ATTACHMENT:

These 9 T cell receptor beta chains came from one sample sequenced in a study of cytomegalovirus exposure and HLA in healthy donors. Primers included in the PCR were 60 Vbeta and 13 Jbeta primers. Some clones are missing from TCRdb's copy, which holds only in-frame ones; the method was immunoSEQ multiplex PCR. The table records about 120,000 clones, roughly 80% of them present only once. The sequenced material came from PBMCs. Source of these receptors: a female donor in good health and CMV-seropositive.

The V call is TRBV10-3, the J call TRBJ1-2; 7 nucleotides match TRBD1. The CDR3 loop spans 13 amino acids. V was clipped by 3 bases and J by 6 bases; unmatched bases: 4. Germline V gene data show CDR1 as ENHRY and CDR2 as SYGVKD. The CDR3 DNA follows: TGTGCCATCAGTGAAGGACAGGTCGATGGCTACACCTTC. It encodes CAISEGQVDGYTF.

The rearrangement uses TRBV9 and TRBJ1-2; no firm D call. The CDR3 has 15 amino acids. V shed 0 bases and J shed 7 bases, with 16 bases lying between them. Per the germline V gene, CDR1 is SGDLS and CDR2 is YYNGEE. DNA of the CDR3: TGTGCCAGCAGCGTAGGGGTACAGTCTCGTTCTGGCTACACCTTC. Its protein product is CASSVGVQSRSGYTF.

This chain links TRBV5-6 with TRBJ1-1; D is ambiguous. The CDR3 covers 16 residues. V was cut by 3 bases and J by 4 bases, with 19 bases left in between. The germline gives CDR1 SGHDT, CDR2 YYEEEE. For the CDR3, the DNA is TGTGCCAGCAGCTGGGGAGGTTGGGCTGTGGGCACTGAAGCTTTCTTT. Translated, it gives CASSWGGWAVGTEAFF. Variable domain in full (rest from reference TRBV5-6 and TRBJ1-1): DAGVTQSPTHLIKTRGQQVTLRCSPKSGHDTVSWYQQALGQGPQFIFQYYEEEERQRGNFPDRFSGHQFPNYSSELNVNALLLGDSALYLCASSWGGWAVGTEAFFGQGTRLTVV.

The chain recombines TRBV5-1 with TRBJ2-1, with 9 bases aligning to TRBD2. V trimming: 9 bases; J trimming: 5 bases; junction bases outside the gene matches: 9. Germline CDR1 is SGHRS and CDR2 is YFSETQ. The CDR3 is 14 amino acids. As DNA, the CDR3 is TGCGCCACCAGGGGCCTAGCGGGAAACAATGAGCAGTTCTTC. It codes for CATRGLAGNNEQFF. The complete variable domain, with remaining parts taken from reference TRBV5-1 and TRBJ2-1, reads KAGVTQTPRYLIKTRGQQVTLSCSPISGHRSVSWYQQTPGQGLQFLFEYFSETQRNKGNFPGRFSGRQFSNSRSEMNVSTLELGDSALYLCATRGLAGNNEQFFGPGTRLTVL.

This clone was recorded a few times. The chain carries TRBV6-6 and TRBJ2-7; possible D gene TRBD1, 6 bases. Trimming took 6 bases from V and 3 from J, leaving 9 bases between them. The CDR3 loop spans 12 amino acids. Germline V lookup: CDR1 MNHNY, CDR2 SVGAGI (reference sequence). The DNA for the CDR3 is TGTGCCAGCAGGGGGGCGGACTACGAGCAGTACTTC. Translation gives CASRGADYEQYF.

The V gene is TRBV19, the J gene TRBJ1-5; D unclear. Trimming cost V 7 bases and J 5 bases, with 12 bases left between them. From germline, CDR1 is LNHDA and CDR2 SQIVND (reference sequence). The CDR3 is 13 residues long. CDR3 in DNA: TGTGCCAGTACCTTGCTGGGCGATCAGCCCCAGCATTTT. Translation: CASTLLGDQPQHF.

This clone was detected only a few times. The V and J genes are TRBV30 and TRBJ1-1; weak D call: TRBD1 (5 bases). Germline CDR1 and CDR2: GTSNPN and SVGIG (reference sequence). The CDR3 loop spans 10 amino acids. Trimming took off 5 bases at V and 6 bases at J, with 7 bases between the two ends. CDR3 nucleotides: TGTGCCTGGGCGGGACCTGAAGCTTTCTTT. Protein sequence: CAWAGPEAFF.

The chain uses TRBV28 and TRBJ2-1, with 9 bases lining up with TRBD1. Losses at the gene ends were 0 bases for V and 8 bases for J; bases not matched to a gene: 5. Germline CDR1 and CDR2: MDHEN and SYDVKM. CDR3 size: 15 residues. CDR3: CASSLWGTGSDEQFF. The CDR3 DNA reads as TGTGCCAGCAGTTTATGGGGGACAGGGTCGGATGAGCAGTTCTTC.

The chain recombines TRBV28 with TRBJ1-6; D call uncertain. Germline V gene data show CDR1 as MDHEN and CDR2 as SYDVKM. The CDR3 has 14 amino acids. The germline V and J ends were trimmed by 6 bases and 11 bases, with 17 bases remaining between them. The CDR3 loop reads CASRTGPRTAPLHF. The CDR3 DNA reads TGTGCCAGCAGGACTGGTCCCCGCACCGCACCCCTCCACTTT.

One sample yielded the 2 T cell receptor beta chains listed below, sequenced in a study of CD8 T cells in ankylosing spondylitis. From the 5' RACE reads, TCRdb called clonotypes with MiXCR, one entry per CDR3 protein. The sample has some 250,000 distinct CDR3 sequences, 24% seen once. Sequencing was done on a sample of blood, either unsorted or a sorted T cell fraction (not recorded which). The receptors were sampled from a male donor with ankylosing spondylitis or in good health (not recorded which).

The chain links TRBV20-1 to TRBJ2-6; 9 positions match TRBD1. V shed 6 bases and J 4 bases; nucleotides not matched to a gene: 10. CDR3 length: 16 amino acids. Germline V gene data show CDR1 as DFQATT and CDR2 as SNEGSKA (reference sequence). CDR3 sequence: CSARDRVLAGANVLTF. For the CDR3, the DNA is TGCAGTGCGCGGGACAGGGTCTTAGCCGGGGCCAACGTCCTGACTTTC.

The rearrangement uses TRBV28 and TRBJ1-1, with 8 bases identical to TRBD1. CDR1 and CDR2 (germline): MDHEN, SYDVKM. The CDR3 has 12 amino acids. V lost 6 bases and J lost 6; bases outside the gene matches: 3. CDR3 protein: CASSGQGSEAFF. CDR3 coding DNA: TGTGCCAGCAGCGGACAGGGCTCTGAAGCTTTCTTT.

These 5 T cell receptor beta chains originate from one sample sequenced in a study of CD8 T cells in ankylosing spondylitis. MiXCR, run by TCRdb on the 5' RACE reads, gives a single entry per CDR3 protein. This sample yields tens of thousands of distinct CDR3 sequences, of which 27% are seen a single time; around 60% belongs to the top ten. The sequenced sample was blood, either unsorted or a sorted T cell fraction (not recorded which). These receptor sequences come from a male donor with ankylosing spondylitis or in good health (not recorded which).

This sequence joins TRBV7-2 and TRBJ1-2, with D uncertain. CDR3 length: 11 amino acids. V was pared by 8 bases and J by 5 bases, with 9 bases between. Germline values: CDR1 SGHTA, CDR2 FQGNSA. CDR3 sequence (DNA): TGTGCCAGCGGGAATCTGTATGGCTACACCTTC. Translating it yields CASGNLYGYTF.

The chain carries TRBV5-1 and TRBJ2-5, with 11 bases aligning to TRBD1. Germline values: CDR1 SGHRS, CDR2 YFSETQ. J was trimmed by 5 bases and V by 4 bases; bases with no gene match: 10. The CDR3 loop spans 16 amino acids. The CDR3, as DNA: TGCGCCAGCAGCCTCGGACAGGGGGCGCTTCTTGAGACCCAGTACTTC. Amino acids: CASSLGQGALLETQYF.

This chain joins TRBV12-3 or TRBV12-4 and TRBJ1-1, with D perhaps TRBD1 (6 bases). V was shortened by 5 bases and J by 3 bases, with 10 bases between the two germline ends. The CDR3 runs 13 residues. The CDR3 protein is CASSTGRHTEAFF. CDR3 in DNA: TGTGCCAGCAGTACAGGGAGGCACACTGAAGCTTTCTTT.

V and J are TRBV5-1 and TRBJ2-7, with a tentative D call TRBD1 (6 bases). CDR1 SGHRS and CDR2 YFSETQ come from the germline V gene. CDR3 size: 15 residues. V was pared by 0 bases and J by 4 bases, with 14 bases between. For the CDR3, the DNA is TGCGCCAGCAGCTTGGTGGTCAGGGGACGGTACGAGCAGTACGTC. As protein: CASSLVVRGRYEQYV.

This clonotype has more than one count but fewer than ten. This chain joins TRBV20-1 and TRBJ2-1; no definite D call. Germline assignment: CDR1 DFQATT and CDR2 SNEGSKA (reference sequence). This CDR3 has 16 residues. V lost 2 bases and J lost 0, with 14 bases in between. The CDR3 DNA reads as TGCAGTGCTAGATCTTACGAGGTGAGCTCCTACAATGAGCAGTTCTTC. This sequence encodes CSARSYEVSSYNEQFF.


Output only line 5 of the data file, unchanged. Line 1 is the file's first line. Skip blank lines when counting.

The chain recombines TRBV5-1 with TRBJ2-1, with 9 bases aligning to TRBD2. V trimming: 9 bases; J trimming: 5 bases; junction bases outside the gene matches: 9. Germline CDR1 is SGHRS and CDR2 is YFSETQ. The CDR3 is 14 amino acids. As DNA, the CDR3 is TGCGCCACCAGGGGCCTAGCGGGAAACAATGAGCAGTTCTTC. It codes for CATRGLAGNNEQFF. The complete variable domain, with remaining parts taken from reference TRBV5-1 and TRBJ2-1, reads KAGVTQTPRYLIKTRGQQVTLSCSPISGHRSVSWYQQTPGQGLQFLFEYFSETQRNKGNFPGRFSGRQFSNSRSEMNVSTLELGDSALYLCATRGLAGNNEQFFGPGTRLTVL.